Design Class: Dominance

It has been awhile since we did the last design class. There is no podcast accompaniment, but if one becomes available, I’ll come back to this post and link to it. Gradation was the last installment that I could find. You can find the entire series by clicking on the ‘Design Series’ tag in any of the relevant posts.

I want to finish the series as the unposted final classes niggle at the back of my mind like a to do list item I cannot cross off.

Dominance is related to Emphasis/Focal Point

Dominance is a Principle of Design

Definitions:

  • One element plays the dominant role in a design. (Adventures in Design, pg.106)
    • Medallion quilt
    • Focus fabric
  • “Dominance gives interest to one entity or area of a design over the others.” (Fiber Artist’s Guide to Color & Design, pg. 199)
  • “Dominance gives a painting interest, counteracting confusion and monotony. Dominance can be applied to one or more of the elements to give emphasis (John Lovett)

Notes:

  • The difference between focal point and dominance is subtle. An element that dominates because of size or color, etc can also be a focal point, but it is not a focal point when your attention is drawn to one spot, but then drifts away because something else is going on in the design field that could be considered as dominant or only slightly less dominant than the element that could be the focal point, if not for the other aspect of the design field. Look at page 125 of A Fiber Artist’s Guide to Color & Design by Heather Thomas for an example.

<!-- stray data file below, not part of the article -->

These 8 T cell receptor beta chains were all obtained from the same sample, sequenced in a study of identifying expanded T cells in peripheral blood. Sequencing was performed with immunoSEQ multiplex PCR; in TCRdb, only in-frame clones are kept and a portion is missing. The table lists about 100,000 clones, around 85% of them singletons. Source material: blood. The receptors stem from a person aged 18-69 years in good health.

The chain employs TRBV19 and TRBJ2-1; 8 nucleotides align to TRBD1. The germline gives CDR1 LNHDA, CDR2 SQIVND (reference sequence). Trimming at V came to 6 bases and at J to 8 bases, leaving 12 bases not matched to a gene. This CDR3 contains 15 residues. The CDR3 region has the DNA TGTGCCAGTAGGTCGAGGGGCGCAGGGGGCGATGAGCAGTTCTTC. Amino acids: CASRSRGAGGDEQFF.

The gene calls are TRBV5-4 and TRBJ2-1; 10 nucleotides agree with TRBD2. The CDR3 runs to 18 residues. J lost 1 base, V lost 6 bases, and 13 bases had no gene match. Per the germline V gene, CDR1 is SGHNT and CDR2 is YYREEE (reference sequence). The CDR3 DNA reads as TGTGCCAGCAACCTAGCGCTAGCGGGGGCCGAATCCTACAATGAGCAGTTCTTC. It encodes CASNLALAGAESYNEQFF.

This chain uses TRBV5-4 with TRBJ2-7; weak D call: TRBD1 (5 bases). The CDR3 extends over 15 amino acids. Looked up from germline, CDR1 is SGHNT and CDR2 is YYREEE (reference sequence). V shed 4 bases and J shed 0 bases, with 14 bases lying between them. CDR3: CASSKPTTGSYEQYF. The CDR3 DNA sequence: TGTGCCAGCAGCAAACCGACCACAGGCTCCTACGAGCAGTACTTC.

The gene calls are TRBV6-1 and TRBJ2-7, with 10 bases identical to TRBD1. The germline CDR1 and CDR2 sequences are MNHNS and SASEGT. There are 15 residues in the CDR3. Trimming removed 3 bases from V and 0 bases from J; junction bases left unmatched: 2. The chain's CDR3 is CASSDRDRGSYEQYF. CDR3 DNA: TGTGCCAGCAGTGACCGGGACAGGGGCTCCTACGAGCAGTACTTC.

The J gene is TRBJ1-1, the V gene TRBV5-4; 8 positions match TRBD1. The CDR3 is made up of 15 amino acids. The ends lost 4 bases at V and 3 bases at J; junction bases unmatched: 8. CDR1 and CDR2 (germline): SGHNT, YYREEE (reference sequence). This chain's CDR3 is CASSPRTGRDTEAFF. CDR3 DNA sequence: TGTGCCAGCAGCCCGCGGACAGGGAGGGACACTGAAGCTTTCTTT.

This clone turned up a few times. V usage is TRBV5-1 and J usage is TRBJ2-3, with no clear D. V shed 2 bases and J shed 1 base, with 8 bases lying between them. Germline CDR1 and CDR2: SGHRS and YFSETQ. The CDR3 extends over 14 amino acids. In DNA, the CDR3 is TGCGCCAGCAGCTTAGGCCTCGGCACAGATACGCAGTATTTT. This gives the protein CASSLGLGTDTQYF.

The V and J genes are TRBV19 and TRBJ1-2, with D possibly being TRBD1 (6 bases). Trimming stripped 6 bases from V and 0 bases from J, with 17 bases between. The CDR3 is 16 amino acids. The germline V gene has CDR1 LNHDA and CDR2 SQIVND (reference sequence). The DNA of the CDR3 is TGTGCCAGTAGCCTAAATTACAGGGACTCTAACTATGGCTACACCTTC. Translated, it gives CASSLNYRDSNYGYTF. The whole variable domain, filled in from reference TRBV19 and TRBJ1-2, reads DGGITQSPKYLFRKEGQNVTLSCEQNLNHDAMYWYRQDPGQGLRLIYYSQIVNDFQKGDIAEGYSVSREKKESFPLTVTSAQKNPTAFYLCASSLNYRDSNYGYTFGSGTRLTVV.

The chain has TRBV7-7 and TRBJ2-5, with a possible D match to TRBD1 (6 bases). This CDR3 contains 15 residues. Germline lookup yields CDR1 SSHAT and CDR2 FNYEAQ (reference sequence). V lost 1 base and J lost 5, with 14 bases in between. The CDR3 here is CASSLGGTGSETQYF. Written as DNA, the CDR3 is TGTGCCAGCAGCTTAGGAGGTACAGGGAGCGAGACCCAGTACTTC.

• Wayne Thiebaud Lunch Table, 1964"http://museum.stanford.edu/images/collection/mc_1964_119.jpg
      Wayne Thiebaud Lunch Table, 1964″http://museum.stanford.edu/images/collection/mc_1964_119.jpg

      Wayne Thiebaud’s Lunch Table is also an example. The Watermelon clearly dominates, but not is a focal point because there is so much going on in the design field. The red of the soup helps to draw the eye away.

  • “Both Dominance and Emphasis give interest to one entity or area over others present in a design field, however a focal point is not always formed. Giving dominance to , or emphasizing one design element or area will counteract confusion or the risk of monotony. (Fiber Artist’s Guide to Color & Design, pg. 125)

Using Dominance

  • Dominance “can be achieved through the use of color, value, intensity, size and scale as well as other design elements. Emphasizing one element or letting one area dominate others sends an invitation to the viewer to come in and take a closer, longer look at the work.” (Fiber Artist’s Guide to Color & Design, pg. 125)
  • The elements, line, shape, texture, form, are like the actors in a play. Not all the actors can be the star. You have to chose who will be the lead. When you choose who will be the lead in your quilt design, you are deciding which element will have dominance and you are enhancing visual unity. You can select another element to be your supporting actor and additional elements to play lesser roles to lend “visual support to your design.” (Adventures in Design, pg.106)

Resources

Author: JayeL

Quiltmaker who enjoys writing and frozen chocolate covered bananas.

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